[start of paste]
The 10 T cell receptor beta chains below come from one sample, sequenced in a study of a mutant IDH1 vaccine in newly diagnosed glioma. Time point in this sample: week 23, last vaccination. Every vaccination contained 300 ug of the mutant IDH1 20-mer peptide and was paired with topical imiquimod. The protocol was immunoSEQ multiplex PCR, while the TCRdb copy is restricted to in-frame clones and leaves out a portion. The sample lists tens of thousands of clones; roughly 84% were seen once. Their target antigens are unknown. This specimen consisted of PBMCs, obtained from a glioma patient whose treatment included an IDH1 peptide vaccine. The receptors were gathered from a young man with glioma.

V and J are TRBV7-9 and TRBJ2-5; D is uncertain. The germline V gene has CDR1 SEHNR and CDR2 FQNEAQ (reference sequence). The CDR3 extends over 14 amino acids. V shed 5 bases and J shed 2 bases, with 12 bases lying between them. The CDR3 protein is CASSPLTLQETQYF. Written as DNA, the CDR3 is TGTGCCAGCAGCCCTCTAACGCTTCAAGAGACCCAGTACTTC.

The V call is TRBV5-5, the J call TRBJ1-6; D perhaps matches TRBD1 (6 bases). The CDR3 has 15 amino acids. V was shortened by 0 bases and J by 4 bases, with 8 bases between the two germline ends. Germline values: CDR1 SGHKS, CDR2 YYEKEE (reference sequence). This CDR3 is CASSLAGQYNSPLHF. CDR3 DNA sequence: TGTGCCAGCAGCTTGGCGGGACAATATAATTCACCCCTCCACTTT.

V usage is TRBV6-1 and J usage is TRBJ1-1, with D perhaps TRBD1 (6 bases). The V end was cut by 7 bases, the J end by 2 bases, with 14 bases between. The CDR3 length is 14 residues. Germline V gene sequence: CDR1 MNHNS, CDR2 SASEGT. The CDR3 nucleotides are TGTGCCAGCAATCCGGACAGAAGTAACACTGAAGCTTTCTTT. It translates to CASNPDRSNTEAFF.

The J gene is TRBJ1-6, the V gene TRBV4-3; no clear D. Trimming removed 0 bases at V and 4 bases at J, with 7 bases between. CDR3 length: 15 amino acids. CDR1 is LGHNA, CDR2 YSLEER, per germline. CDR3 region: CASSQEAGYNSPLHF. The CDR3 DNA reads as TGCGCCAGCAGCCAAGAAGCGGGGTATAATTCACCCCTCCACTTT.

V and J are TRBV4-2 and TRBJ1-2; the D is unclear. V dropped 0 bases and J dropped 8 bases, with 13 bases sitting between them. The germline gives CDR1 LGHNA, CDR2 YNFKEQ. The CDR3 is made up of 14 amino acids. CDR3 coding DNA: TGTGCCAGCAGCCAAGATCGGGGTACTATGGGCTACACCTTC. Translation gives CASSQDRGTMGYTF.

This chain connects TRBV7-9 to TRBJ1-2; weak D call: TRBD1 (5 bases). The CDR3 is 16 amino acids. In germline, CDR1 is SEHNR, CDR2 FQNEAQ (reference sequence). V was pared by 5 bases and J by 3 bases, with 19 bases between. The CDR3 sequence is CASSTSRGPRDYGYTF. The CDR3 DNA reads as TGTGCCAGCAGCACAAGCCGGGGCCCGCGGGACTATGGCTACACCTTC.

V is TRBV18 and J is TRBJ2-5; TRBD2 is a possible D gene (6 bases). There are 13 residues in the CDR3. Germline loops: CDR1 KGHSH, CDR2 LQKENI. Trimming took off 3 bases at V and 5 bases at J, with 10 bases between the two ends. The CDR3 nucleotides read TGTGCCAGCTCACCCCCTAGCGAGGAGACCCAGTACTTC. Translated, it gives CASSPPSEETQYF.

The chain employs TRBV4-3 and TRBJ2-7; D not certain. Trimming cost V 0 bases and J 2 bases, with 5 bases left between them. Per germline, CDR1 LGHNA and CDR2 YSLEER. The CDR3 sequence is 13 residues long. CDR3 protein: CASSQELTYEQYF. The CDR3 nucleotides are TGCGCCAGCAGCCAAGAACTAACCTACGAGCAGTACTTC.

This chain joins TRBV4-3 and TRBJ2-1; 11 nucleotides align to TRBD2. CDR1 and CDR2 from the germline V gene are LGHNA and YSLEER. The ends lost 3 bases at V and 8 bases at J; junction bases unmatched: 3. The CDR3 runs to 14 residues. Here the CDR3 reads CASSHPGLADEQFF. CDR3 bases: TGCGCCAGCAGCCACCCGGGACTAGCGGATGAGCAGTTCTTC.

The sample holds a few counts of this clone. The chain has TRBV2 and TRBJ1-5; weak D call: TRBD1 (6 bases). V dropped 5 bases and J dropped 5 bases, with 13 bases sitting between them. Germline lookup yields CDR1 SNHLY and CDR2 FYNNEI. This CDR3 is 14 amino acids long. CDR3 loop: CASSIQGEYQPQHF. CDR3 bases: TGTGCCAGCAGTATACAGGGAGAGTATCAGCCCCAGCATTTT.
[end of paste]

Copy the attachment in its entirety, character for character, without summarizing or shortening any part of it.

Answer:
The 10 T cell receptor beta chains below come from one sample, sequenced in a study of a mutant IDH1 vaccine in newly diagnosed glioma. Time point in this sample: week 23, last vaccination. Every vaccination contained 300 ug of the mutant IDH1 20-mer peptide and was paired with topical imiquimod. The protocol was immunoSEQ multiplex PCR, while the TCRdb copy is restricted to in-frame clones and leaves out a portion. The sample lists tens of thousands of clones; roughly 84% were seen once. Their target antigens are unknown. This specimen consisted of PBMCs, obtained from a glioma patient whose treatment included an IDH1 peptide vaccine. The receptors were gathered from a young man with glioma.

V and J are TRBV7-9 and TRBJ2-5; D is uncertain. The germline V gene has CDR1 SEHNR and CDR2 FQNEAQ (reference sequence). The CDR3 extends over 14 amino acids. V shed 5 bases and J shed 2 bases, with 12 bases lying between them. The CDR3 protein is CASSPLTLQETQYF. Written as DNA, the CDR3 is TGTGCCAGCAGCCCTCTAACGCTTCAAGAGACCCAGTACTTC.

The V call is TRBV5-5, the J call TRBJ1-6; D perhaps matches TRBD1 (6 bases). The CDR3 has 15 amino acids. V was shortened by 0 bases and J by 4 bases, with 8 bases between the two germline ends. Germline values: CDR1 SGHKS, CDR2 YYEKEE (reference sequence). This CDR3 is CASSLAGQYNSPLHF. CDR3 DNA sequence: TGTGCCAGCAGCTTGGCGGGACAATATAATTCACCCCTCCACTTT.

V usage is TRBV6-1 and J usage is TRBJ1-1, with D perhaps TRBD1 (6 bases). The V end was cut by 7 bases, the J end by 2 bases, with 14 bases between. The CDR3 length is 14 residues. Germline V gene sequence: CDR1 MNHNS, CDR2 SASEGT. The CDR3 nucleotides are TGTGCCAGCAATCCGGACAGAAGTAACACTGAAGCTTTCTTT. It translates to CASNPDRSNTEAFF.

The J gene is TRBJ1-6, the V gene TRBV4-3; no clear D. Trimming removed 0 bases at V and 4 bases at J, with 7 bases between. CDR3 length: 15 amino acids. CDR1 is LGHNA, CDR2 YSLEER, per germline. CDR3 region: CASSQEAGYNSPLHF. The CDR3 DNA reads as TGCGCCAGCAGCCAAGAAGCGGGGTATAATTCACCCCTCCACTTT.

V and J are TRBV4-2 and TRBJ1-2; the D is unclear. V dropped 0 bases and J dropped 8 bases, with 13 bases sitting between them. The germline gives CDR1 LGHNA, CDR2 YNFKEQ. The CDR3 is made up of 14 amino acids. CDR3 coding DNA: TGTGCCAGCAGCCAAGATCGGGGTACTATGGGCTACACCTTC. Translation gives CASSQDRGTMGYTF.

This chain connects TRBV7-9 to TRBJ1-2; weak D call: TRBD1 (5 bases). The CDR3 is 16 amino acids. In germline, CDR1 is SEHNR, CDR2 FQNEAQ (reference sequence). V was pared by 5 bases and J by 3 bases, with 19 bases between. The CDR3 sequence is CASSTSRGPRDYGYTF. The CDR3 DNA reads as TGTGCCAGCAGCACAAGCCGGGGCCCGCGGGACTATGGCTACACCTTC.

V is TRBV18 and J is TRBJ2-5; TRBD2 is a possible D gene (6 bases). There are 13 residues in the CDR3. Germline loops: CDR1 KGHSH, CDR2 LQKENI. Trimming took off 3 bases at V and 5 bases at J, with 10 bases between the two ends. The CDR3 nucleotides read TGTGCCAGCTCACCCCCTAGCGAGGAGACCCAGTACTTC. Translated, it gives CASSPPSEETQYF.

The chain employs TRBV4-3 and TRBJ2-7; D not certain. Trimming cost V 0 bases and J 2 bases, with 5 bases left between them. Per germline, CDR1 LGHNA and CDR2 YSLEER. The CDR3 sequence is 13 residues long. CDR3 protein: CASSQELTYEQYF. The CDR3 nucleotides are TGCGCCAGCAGCCAAGAACTAACCTACGAGCAGTACTTC.

This chain joins TRBV4-3 and TRBJ2-1; 11 nucleotides align to TRBD2. CDR1 and CDR2 from the germline V gene are LGHNA and YSLEER. The ends lost 3 bases at V and 8 bases at J; junction bases unmatched: 3. The CDR3 runs to 14 residues. Here the CDR3 reads CASSHPGLADEQFF. CDR3 bases: TGCGCCAGCAGCCACCCGGGACTAGCGGATGAGCAGTTCTTC.

The sample holds a few counts of this clone. The chain has TRBV2 and TRBJ1-5; weak D call: TRBD1 (6 bases). V dropped 5 bases and J dropped 5 bases, with 13 bases sitting between them. Germline lookup yields CDR1 SNHLY and CDR2 FYNNEI. This CDR3 is 14 amino acids long. CDR3 loop: CASSIQGEYQPQHF. CDR3 bases: TGTGCCAGCAGTATACAGGGAGAGTATCAGCCCCAGCATTTT.